• focus on specific trajectories (e.g., college, careers)
  • Learners know (and see) the value of what they are learning.
  • Learners understand and remember enough to build on what they’ve learned.
  • Learners gain specific skills that can be put to use beyond school.
  • Learners can apply learning to specific career, life and higher-ed choices.
  • Learners gain life skills and do extra-curriculars that support well-being.
  • reading and writing
  • mathematics and science
  • learning to learn
  • basic life skills
  • building on foundations

Themes and Topics that Informed Our Identity  

Each of the following themes and topics represents a perspective or idea shared in common by a significant portion of the voices who contributed to the conversation about our identity (who we aspire to be as a Whole Learning Community).

cursor Click (or tap) a tag to get more detail about what it means.

Themes (Shared Perspectives)

academic foundations/learning to learn collaboration/involvement/support community/society success contribution/citizenship improvement/quality/excellence inclusion/accessibility/opportunity individualization/diversity leadership/advocacy/responsibility learning successfully/achieving motivation/engagement/love of learning options/choice/alternatives other ownership/responsibility/empowerment preparation for future success/well-being relevance/utility/context social/emotional/relationships specific subject/idea/reform student/child well-being vision/proactivity/adaptability whole/well-rounded growth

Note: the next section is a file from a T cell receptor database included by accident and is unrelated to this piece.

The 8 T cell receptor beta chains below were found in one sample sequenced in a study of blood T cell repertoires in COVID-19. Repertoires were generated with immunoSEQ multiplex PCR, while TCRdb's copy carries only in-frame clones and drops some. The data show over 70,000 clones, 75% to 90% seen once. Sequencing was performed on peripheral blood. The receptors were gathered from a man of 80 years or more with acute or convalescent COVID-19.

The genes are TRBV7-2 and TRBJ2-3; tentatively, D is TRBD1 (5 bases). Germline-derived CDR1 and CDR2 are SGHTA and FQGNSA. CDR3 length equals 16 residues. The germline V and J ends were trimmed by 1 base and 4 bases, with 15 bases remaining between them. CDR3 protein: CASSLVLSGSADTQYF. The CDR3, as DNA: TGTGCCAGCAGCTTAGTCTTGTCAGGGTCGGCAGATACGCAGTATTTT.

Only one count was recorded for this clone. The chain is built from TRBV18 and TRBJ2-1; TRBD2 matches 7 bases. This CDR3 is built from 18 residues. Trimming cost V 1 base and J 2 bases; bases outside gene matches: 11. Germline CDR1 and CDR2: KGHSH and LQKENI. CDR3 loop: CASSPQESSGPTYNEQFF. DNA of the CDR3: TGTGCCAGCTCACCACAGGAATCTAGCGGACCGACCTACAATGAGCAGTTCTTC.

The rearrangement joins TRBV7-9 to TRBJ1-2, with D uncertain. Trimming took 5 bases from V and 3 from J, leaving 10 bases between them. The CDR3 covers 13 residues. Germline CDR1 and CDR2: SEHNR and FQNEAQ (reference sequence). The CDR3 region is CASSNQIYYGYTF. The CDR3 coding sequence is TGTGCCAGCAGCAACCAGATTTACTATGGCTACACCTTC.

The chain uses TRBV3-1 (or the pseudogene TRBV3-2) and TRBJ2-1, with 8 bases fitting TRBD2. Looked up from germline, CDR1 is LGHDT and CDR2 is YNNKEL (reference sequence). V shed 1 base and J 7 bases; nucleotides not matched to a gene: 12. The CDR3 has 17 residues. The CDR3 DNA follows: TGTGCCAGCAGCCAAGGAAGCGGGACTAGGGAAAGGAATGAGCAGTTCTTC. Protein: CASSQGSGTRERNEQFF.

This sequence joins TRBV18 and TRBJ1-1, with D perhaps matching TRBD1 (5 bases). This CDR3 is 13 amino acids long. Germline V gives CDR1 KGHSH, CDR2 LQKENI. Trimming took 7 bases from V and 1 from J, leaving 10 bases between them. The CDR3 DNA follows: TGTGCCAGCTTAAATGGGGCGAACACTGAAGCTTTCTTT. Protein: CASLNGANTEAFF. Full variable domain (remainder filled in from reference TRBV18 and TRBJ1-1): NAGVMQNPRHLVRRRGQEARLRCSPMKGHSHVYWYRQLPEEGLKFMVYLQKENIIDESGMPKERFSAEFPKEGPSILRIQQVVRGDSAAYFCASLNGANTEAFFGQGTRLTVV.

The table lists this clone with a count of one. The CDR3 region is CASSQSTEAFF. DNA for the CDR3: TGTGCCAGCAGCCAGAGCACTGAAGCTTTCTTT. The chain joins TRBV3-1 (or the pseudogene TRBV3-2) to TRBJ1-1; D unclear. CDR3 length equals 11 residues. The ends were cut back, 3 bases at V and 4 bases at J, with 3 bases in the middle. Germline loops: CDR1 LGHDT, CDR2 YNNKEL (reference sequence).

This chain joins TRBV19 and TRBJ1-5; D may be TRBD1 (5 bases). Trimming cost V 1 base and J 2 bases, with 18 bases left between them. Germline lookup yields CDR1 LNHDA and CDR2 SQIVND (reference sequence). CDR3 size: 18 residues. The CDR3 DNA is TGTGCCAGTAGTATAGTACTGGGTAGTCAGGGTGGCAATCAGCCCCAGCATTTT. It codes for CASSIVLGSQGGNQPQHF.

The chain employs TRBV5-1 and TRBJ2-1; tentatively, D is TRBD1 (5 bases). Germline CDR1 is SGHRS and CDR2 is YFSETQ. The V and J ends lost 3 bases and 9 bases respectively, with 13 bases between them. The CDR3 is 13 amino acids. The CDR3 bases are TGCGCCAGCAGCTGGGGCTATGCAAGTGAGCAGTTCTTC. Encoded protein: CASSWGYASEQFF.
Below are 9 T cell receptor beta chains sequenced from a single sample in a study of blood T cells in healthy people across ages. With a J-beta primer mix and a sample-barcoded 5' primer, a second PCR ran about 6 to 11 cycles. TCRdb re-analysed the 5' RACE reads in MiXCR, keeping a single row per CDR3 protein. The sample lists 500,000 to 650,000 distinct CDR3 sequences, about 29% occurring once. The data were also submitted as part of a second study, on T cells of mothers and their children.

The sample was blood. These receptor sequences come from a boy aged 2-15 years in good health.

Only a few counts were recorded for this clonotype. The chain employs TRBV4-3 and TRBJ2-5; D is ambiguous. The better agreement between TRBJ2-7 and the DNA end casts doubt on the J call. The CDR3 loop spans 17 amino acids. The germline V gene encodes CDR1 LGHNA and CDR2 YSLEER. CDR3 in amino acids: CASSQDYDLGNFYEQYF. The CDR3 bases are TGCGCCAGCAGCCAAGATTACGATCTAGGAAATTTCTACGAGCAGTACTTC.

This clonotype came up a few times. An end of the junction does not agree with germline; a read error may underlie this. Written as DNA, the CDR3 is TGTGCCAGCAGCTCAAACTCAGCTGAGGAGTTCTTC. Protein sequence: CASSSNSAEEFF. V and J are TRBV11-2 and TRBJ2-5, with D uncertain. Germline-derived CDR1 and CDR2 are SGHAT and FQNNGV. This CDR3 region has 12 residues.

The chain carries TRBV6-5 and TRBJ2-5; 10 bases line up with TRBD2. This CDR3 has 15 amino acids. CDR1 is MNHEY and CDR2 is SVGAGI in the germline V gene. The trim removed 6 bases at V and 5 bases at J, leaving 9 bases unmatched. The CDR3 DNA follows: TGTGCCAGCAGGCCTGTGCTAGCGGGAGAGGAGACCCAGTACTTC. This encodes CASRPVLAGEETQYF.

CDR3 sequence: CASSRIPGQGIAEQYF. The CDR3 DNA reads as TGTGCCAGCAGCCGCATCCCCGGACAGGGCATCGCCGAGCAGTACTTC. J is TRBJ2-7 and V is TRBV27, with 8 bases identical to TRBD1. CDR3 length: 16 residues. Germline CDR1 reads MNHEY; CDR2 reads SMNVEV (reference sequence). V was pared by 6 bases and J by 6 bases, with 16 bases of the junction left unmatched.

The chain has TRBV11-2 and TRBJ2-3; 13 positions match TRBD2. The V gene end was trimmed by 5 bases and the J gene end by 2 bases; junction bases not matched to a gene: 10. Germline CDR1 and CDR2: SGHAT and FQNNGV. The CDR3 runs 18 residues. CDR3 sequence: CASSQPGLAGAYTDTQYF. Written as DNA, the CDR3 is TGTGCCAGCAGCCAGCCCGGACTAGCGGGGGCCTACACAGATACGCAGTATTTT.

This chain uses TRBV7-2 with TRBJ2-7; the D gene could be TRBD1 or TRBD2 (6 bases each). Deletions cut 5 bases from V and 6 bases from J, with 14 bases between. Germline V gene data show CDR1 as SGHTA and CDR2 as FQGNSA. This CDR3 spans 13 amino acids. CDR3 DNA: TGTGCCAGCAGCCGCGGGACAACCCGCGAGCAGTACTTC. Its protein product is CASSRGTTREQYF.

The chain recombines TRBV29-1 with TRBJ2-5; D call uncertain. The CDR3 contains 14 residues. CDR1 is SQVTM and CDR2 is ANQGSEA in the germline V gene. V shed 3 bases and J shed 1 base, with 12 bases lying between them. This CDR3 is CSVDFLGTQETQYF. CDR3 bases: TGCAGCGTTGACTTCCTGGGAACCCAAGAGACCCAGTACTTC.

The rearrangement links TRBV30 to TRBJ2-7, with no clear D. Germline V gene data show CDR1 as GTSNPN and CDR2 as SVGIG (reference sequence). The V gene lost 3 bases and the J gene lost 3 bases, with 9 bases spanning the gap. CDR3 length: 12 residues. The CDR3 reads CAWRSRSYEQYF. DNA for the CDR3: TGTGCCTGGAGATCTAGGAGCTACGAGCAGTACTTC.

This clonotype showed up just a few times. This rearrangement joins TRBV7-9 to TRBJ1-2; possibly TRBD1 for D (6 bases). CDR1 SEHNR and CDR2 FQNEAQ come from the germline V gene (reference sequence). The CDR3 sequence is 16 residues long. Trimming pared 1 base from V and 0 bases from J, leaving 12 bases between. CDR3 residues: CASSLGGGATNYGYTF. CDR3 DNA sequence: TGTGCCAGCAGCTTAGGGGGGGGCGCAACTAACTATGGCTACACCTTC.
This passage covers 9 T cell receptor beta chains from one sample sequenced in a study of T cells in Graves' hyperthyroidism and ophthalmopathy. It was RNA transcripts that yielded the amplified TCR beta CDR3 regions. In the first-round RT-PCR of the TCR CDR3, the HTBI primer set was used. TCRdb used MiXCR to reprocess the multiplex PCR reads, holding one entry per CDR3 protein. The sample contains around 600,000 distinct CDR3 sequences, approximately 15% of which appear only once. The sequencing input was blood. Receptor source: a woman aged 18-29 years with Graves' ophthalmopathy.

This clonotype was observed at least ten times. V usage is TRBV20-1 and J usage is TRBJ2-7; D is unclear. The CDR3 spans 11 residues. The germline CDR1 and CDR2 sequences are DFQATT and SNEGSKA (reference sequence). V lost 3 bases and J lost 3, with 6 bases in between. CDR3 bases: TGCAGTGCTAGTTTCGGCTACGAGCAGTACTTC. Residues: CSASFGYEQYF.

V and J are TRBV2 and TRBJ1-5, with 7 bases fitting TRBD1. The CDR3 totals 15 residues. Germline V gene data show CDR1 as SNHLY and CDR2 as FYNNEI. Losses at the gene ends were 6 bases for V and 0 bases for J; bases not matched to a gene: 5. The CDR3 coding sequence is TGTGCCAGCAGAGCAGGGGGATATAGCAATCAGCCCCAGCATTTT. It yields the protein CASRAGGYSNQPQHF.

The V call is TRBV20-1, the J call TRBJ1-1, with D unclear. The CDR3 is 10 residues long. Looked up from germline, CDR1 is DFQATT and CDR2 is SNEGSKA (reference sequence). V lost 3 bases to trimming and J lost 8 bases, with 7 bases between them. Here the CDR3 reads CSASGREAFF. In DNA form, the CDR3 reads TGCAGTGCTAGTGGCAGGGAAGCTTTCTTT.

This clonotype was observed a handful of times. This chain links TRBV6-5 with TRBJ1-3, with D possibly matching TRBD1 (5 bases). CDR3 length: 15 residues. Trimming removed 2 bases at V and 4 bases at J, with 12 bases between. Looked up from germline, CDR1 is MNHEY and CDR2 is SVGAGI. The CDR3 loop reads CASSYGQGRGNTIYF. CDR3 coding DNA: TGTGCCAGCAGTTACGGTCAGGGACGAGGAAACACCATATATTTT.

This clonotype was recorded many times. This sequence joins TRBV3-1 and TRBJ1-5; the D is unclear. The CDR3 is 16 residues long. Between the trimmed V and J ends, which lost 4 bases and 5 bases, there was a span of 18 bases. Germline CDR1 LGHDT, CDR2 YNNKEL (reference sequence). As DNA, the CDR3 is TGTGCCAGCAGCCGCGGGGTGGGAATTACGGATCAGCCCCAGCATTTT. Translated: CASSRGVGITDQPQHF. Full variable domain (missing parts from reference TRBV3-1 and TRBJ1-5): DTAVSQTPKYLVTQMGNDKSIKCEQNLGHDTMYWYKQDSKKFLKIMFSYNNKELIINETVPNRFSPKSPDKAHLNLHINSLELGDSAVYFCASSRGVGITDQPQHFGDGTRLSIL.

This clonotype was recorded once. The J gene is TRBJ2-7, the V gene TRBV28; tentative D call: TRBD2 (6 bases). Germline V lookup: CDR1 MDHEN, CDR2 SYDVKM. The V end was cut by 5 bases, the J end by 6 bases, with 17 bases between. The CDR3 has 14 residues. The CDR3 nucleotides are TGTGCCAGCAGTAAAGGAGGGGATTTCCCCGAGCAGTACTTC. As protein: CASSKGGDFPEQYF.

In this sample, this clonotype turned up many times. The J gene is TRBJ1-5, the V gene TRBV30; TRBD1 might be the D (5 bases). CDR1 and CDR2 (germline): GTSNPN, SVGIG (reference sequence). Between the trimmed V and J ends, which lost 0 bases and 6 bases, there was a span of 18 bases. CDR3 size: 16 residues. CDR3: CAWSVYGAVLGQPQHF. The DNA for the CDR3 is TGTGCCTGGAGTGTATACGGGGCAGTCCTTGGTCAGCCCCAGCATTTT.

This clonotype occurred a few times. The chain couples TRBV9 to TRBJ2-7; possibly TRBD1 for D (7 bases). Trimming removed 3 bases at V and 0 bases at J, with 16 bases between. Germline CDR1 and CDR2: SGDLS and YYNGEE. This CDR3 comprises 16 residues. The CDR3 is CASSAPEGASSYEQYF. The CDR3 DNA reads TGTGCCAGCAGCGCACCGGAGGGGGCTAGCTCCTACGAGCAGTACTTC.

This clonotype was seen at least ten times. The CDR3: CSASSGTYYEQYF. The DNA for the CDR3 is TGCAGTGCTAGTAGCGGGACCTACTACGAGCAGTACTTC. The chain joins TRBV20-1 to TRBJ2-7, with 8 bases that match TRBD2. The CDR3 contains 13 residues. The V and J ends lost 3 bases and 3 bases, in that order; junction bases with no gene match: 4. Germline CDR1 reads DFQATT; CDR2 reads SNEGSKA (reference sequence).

Education is about getting ready to do well in life. Our whole local learning system influences the future of our learners, and as such, we have a mandate to prepare them for success.

Every person is different, and the breadth of differences is such that we must treat each learner as an individual – giving them a learning environment that works for them, help when they need it and freedom to excel at their own pace.

We all benefit from learning in Wenatchee, and we are all learners. Our learning systems should include everyone – the full breadth of learners – providing access and opportunity for all.

As people, we are multidimensional, and we grow in many areas of life – social, emotional, physical, spiritual, mental, academic, creative and cultural, to name a few. Our whole learning community should promote the development of the whole person.

Those in positions of leadership in our whole learning community – administrators, teachers, staff, parents and community members – have a responsibility to advocate above all for the success and well-being of learners. This can mean putting student success ahead of other interests.

For students to thrive, they must own their learning experiences, taking responsibility for their success, seizing their opportunities and making their learning and what they do with it a personal priority. We must seek to empower learners – to give them what they need – so they can own their success and their lives in this way.

All learning must ultimately relate to the rest of life outside of school – most notably to a career – for it to be useful. Our local learning system should strive to engage learners in relevant, useful activities with enough context to make the value clear to the learner, the educator and others.

As a whole learning community, nobody works in isolation. Parents, students, staff, teachers, administrators and community members must work together to support each other's efforts and communicate, all for the good of learners.